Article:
Knowledge, Experience and Attitudes towards sharks: A case for species-specific environmental education
Broadhead, K. A. (2016). Knowledge, Experience and Attitudes towards sharks: A case for species-specific environmental education (Thesis, Master of Education (MEd)). University of Waikato, Hamilton, New Zealand. Retrieved from http://hdl.handle.net/10289/10162
Permanent Research Commons link: http://hdl.handle.net/10289/10162
Sharks are under threat from human exploitation and their numbers are declining, which has ecosystem consequences. Furthermore, sharks have suffered from a negative public image that has worked to reduce their populations, rather than conserve them. This research sought to determine people’s knowledge, experience and attitudes towards sharks. It explored the link between people’s knowledge and experience with sharks and the attitudes held toward them. Research has shown that attitudes regarding the marine environment and wildlife are shaped by several factors including formal education and personal experience, which have been found to influence the development of environmental attitudes and conservation behaviour. In this research a questionnaire was used to gather data from a cross section of the Mount Maunganui community using a convenience sampling method. Sixty community members and one class of 25 primary students completed the questionnaire. The questionnaire asked participants about their knowledge and attitudes about sharks, their experience with sharks and their general environmental behaviours. Data were either statistically analysed for closed questions, or thematically analysed for open questions. Correlations between knowledge, attitudes and behaviour were explored, as it has previously been found that individuals with high levels of knowledge and positive attitudes towards animals such as sharks are more likely to support their conservation. Findings indicate mostly fear-based attitudes in first thoughts about sharks, influenced often by exposure to entertainment and news media. However, responses to more considered attitude orientation questions tended to be largely positive, and naturalistic in nature. Findings further indicate that good levels of knowledge, experience and mostly positive attitudes towards sharks do not always translate to support for their conservation. Recommendations are made for possible ways to develop people’s knowledge, experience and attitudes towards sharks through environmental education for conservation.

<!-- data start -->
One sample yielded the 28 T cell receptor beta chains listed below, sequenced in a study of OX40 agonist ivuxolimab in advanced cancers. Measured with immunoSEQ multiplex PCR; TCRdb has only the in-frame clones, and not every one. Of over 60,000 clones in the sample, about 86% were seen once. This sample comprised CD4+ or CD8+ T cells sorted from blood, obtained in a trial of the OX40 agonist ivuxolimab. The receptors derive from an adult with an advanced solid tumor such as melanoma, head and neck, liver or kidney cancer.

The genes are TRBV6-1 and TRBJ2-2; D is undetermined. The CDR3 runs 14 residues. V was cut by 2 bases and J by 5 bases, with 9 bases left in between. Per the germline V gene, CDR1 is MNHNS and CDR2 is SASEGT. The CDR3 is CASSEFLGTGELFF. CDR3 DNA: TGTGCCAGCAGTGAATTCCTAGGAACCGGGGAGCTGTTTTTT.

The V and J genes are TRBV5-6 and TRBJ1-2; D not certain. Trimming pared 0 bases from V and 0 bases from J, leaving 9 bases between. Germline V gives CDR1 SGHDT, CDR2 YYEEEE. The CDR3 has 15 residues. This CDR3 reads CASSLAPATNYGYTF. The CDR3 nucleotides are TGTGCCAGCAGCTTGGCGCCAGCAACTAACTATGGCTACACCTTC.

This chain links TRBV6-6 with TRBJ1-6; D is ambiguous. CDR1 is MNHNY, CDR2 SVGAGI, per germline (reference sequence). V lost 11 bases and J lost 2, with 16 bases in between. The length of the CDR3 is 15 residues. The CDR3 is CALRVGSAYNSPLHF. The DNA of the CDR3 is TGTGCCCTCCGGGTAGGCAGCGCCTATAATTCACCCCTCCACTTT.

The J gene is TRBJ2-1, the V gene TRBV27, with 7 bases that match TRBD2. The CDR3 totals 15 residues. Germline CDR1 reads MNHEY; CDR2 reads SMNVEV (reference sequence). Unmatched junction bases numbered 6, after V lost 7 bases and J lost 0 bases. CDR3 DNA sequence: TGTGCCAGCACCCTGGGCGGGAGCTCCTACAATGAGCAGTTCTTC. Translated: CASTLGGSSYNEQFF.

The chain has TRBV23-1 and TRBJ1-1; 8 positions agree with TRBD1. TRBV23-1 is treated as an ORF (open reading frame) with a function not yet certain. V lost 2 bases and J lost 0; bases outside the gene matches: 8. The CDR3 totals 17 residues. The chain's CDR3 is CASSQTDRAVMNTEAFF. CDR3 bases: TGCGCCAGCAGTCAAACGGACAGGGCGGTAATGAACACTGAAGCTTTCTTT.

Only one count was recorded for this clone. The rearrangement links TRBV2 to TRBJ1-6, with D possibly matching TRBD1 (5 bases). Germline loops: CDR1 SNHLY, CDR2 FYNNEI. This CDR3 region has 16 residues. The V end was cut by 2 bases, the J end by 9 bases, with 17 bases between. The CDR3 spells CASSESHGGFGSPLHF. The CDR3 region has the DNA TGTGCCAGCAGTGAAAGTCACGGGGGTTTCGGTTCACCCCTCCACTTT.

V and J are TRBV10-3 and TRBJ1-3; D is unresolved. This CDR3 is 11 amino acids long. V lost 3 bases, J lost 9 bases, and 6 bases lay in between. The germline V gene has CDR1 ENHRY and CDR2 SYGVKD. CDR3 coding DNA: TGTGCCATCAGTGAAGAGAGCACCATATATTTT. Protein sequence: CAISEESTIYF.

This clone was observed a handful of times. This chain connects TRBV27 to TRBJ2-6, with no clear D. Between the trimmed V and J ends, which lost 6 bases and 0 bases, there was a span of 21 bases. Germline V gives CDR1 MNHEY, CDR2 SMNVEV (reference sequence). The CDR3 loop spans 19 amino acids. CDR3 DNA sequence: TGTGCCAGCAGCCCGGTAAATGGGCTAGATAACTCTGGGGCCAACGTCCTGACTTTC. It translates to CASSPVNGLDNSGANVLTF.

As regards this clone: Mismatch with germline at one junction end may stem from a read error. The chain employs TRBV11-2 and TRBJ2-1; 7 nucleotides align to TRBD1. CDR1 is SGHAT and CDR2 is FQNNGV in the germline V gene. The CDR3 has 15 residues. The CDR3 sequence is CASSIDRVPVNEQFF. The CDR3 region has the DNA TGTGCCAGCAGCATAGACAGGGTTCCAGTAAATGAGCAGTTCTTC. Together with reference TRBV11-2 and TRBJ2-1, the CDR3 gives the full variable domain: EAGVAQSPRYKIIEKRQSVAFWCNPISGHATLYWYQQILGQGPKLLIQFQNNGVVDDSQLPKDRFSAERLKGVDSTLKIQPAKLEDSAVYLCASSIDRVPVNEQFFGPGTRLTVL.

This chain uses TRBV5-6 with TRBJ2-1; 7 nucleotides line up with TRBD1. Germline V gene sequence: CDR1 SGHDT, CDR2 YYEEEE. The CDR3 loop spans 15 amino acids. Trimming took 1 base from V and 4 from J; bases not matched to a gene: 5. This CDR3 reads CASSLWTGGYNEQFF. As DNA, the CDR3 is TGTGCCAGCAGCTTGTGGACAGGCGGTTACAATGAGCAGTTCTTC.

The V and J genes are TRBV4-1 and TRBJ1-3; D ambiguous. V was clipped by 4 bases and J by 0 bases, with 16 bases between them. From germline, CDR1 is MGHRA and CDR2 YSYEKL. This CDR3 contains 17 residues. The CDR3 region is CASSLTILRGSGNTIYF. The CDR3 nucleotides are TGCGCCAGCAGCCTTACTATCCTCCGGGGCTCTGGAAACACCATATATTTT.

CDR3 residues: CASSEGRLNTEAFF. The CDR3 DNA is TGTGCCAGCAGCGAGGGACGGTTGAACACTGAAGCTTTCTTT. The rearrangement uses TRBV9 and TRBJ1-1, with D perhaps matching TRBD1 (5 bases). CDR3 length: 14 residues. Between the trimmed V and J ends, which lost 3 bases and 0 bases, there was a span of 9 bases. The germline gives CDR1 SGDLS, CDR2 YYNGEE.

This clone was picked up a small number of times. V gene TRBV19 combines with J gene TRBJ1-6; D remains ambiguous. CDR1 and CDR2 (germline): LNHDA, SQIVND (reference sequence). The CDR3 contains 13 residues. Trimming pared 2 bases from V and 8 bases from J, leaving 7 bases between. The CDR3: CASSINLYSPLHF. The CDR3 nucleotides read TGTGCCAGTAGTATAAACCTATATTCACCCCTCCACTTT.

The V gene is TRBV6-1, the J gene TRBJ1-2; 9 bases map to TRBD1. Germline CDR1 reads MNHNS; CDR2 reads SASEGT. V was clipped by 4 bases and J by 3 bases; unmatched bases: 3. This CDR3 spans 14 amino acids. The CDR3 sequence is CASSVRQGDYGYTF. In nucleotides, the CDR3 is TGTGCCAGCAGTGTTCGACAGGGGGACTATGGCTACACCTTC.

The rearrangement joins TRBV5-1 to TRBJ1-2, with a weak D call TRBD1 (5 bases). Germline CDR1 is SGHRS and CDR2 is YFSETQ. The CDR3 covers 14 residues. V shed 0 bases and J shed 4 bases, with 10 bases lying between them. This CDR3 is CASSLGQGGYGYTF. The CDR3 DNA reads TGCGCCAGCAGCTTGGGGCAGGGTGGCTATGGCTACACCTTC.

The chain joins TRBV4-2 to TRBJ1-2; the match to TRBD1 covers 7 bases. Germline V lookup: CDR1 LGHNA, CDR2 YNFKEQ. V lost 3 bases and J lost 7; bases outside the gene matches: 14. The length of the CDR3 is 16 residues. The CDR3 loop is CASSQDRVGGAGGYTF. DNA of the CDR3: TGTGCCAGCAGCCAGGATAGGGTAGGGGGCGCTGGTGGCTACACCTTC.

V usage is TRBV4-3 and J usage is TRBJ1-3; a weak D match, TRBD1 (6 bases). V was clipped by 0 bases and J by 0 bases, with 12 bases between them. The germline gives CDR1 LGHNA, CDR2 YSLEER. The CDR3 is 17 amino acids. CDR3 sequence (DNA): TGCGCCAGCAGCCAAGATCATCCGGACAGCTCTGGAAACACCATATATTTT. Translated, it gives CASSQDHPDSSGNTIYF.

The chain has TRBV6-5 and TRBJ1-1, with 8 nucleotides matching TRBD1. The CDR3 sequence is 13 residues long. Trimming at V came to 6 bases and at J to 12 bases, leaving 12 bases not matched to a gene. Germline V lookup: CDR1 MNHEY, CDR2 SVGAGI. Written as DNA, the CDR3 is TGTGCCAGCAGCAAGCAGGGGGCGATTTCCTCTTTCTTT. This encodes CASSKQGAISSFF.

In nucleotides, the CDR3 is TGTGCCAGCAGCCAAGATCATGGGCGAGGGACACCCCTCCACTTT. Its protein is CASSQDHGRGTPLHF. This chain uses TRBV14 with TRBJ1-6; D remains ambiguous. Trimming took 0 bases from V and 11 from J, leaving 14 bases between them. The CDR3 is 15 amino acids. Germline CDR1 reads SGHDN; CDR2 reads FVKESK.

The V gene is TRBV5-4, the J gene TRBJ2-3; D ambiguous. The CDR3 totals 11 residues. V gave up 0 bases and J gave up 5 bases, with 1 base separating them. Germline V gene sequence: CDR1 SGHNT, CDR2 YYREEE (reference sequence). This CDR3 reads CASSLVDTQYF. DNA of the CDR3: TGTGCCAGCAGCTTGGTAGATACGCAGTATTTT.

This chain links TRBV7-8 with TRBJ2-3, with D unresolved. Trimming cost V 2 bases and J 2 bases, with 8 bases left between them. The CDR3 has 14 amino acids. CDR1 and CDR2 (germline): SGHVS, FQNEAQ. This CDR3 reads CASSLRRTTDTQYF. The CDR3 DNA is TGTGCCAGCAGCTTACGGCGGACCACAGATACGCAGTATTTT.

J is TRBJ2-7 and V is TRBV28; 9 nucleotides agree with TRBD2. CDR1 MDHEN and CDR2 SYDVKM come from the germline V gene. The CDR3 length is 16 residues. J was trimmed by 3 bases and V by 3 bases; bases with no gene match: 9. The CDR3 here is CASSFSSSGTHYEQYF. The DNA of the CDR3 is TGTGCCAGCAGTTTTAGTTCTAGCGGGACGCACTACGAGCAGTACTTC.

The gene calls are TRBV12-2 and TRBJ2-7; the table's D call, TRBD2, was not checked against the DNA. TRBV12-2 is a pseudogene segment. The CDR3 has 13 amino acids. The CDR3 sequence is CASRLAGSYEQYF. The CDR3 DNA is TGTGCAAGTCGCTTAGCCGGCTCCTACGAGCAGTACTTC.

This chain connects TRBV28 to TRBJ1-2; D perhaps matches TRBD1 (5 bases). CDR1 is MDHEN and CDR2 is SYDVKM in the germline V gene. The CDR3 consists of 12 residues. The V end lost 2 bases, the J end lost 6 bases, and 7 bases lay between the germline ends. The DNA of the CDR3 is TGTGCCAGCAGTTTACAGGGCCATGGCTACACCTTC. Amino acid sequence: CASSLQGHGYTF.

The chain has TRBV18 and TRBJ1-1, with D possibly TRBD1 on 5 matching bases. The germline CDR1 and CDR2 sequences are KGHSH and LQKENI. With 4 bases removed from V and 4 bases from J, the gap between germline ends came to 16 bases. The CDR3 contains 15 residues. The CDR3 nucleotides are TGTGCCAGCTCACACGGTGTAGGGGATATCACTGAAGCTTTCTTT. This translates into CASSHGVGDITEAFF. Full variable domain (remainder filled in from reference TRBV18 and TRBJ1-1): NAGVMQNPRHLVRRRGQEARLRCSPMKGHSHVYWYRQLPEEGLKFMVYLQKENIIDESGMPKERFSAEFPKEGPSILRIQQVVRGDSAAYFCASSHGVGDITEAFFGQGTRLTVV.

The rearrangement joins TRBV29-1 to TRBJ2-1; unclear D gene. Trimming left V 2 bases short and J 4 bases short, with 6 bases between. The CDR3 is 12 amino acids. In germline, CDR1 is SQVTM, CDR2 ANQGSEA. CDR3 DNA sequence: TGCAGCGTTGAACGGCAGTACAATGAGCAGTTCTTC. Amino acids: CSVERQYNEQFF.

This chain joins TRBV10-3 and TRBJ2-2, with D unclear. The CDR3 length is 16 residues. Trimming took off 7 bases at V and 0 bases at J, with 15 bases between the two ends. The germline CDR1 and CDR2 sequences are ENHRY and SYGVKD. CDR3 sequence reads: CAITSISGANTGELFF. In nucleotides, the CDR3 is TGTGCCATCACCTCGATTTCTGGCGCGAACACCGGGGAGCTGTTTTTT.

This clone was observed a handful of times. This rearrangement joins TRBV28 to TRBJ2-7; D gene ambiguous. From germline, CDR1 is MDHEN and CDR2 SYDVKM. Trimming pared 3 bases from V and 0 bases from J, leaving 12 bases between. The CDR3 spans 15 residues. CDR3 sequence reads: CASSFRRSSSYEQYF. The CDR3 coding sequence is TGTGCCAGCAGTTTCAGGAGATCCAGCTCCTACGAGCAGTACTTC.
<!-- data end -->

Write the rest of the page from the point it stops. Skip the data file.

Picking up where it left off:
University of Waikato
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- Masters Degree Theses